Did the fact that countless women posted their bra colors on Facebook cause even one woman to say, "hey, I should schedule a mammogram?" Somehow, I doubt it. I think our culture is over saturated with breast cancer awareness, and the women who are going to get checked out are already getting checked for it regularly. The women who aren't getting their mammograms will continue to ignore the need - or, like a large percentage of Facebook users, are young enough to not require regular breast cancer screenings.

All right, maybe the Facebook game did raise some breast cancer awareness - but it's awareness in people who are already aware. Does that count as successful?

I think we should "raise awareness" for prostate cancer next. Men of Facebook, I ask you: boxers or briefs?

Friday, January 8, 2010

Breaking the Rules for a Good Cause

I told myself I wasn't going to spend money I don't really need to spend. It hasn't even been a week, but I'm already seriously contemplating breaking my own rules. I came across something... well, I don't need it, but it's something that's really cool to me.

I've recently been reading the book The Name of the Wind by Patrick Rothfuss. It's fantastic. I love it. One of the best books I've ever read. The only bad thing I can say about it is that it's the first in a trilogy and the sequel isn't out yet (the current publication date listed on is June 1, 2011). I wouldn't be surprised if I end up reading this books multiple times before the next one comes out.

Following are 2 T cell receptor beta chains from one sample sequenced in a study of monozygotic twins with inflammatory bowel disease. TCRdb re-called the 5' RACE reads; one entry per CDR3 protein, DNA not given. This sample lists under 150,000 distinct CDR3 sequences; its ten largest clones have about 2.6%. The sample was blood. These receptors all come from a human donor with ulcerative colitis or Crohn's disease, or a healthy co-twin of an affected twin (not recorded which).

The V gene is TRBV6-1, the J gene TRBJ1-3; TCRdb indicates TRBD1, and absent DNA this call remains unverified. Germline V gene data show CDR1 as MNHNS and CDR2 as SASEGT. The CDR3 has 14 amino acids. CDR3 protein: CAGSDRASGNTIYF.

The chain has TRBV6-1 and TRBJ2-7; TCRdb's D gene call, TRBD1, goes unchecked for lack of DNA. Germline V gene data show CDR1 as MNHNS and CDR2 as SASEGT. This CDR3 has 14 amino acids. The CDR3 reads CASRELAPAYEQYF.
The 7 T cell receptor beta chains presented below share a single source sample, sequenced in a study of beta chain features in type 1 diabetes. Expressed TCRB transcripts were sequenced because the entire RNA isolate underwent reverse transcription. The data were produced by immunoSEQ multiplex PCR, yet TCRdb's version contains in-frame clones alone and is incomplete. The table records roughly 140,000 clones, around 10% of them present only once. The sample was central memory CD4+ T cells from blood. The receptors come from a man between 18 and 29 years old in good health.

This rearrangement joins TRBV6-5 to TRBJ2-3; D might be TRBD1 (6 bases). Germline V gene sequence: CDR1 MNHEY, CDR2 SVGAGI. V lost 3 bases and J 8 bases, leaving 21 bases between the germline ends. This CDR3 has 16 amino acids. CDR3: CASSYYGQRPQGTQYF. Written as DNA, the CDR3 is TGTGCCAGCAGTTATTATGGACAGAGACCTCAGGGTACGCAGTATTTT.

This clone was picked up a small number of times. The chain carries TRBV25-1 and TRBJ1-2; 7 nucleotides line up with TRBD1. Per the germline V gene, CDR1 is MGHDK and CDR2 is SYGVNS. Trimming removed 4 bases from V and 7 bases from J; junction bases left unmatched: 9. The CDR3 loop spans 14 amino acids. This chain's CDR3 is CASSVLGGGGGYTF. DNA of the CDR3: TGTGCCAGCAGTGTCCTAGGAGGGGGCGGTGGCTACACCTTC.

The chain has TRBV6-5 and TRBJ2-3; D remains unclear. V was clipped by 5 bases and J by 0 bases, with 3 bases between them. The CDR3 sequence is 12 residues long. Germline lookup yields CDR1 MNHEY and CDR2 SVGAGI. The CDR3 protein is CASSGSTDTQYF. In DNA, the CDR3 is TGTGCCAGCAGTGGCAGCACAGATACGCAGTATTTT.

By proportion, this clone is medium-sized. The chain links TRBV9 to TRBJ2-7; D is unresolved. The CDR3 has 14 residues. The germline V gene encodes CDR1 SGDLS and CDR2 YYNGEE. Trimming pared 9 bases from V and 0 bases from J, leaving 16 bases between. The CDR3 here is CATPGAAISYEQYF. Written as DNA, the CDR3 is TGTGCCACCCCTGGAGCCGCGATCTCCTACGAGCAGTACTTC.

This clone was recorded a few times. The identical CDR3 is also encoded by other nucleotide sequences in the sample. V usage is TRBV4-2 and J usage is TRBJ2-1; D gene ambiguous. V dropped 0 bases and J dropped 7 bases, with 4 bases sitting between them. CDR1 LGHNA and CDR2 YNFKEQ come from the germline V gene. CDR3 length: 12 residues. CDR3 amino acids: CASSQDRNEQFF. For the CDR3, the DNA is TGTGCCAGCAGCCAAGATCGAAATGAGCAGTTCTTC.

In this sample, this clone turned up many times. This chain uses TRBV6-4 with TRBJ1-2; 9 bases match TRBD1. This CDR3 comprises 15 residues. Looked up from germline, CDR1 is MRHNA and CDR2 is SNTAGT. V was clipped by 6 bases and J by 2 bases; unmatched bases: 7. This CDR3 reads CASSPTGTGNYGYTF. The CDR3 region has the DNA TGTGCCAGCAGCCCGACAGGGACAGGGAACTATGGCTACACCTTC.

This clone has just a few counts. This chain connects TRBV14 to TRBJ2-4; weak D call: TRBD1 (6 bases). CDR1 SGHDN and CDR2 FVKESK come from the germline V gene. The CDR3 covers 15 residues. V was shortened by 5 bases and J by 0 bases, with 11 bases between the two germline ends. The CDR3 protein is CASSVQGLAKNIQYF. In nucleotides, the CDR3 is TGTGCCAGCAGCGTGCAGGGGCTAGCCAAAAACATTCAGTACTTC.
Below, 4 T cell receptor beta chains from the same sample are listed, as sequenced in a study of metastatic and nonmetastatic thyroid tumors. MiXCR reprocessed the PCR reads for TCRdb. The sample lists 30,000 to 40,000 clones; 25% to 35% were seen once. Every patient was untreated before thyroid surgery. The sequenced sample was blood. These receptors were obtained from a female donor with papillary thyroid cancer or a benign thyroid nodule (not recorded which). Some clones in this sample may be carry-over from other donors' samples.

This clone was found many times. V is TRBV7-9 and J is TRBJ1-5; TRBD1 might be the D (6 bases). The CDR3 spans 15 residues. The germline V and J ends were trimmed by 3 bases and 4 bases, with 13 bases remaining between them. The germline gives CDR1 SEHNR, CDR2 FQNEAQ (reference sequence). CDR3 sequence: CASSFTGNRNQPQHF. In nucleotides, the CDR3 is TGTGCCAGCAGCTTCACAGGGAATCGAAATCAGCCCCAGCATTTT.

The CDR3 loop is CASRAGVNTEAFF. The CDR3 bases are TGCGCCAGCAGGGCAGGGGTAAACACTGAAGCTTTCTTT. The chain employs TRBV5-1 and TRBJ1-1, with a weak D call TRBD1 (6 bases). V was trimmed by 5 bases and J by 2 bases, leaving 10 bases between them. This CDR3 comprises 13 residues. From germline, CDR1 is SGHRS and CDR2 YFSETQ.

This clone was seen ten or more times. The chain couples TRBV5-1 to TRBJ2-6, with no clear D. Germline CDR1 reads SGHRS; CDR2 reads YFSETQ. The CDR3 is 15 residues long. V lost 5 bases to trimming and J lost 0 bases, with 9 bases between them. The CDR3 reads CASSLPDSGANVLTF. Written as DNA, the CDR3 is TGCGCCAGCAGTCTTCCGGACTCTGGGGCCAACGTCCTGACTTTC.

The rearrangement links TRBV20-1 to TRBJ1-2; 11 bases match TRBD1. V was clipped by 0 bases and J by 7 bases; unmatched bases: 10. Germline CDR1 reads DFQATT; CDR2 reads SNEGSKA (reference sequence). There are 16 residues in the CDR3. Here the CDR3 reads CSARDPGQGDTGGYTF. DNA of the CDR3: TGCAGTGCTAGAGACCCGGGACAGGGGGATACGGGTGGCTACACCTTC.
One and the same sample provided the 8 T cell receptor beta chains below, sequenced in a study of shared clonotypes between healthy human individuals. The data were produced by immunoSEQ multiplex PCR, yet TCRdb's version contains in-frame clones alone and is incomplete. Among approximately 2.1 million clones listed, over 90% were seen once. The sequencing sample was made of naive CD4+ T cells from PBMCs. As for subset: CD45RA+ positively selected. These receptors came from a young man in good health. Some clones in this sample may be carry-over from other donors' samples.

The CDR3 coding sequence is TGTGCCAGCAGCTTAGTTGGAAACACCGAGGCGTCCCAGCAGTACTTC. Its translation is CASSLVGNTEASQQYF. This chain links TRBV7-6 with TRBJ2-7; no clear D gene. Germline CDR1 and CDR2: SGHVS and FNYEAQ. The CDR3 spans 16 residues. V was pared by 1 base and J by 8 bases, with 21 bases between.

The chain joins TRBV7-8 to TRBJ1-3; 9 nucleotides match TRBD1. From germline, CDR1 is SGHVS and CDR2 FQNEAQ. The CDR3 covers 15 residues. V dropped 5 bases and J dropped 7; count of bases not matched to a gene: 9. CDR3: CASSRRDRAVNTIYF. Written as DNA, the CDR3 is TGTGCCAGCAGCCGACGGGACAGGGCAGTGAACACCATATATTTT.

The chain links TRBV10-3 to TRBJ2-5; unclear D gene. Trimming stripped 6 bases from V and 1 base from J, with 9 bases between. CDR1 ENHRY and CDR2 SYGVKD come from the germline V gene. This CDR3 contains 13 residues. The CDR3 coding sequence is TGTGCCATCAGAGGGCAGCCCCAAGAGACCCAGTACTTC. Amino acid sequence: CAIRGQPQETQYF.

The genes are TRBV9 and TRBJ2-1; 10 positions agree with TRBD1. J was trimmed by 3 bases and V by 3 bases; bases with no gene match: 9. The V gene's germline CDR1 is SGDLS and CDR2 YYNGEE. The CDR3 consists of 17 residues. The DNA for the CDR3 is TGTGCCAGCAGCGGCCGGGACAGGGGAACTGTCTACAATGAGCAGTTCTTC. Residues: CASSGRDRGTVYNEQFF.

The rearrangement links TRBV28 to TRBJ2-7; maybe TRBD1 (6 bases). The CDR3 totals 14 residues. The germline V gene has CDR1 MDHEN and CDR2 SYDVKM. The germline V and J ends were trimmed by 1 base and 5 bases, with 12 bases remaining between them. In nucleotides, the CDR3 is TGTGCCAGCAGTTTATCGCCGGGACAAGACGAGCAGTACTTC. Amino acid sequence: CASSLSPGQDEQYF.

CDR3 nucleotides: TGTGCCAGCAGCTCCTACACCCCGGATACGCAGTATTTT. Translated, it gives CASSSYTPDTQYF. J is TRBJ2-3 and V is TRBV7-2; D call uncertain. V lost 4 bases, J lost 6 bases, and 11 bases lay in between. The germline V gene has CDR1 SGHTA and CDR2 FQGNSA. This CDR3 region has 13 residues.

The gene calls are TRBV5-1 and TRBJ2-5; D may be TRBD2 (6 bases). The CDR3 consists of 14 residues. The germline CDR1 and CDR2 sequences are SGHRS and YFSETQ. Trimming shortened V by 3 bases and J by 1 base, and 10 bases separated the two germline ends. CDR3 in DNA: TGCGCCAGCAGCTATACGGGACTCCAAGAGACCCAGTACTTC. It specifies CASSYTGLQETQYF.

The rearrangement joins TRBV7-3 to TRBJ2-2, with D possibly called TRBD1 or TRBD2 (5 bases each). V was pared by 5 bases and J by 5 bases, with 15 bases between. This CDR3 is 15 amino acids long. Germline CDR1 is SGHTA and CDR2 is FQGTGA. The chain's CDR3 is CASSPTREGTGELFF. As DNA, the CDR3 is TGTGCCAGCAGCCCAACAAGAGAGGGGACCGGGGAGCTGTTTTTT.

There's the set-up. On a message board I read online daily, someone posted that Pat Rothfuss is having a charity-fundraiser event on his blog. So, naturally, I went to Rothfuss's blog to see what the deal is. The charity is Heifer International, whose mission is to give animals to impoverished families (not pets, but animals like goats and chickens to give families necessities for life). You can read all about it in that link. Rothfuss has his own project, raising money for Heifer International, and it includes a lot of cool prizes. Here's his blog post about the whole deal: Fundraiser.

Scroll down on that page and learn a bit about the prizes and the Golden Ticket. For every $10 I donate, I get a chance to win one of those fabulous prizes. And the Golden Ticket. Of course, the Golden Ticket is also up for auction on eBay, but considering the bid is already over $15,000, I've got a feeling I won't be winning that one.

If you scroll down farther on the Fundraiser link, though, you'll see the "sure thing" section. There, I could get a personalized copy of The Name of the Wind. Hardcover, and he'll sign it with whatever I want. Yeah, I could just watch his schedule for a time he's doing a signing somewhere, but this is easier, for a good cause, and it'll get me a nice hardcover copy of the book (sadly, the first editions are sold out).

I'm going to at least donate $10 for a chance at something cool, but I'm still mulling over whether or not I want to spend the $45 on the hardcover. It's a lot of money for someone who is trying to save.

Side note: Apparently Rothfuss lives in Stevens Point, WI. I have a feeling that if I started stalking him, it would take even longer for the rest of the trilogy to be published. Phooey.

Thursday, January 7, 2010

Tummy Growling

Today is Thursday. Really? Only Thursday? Man. I just can't get used to this first-full-week-of-work-after-the-holidays thing.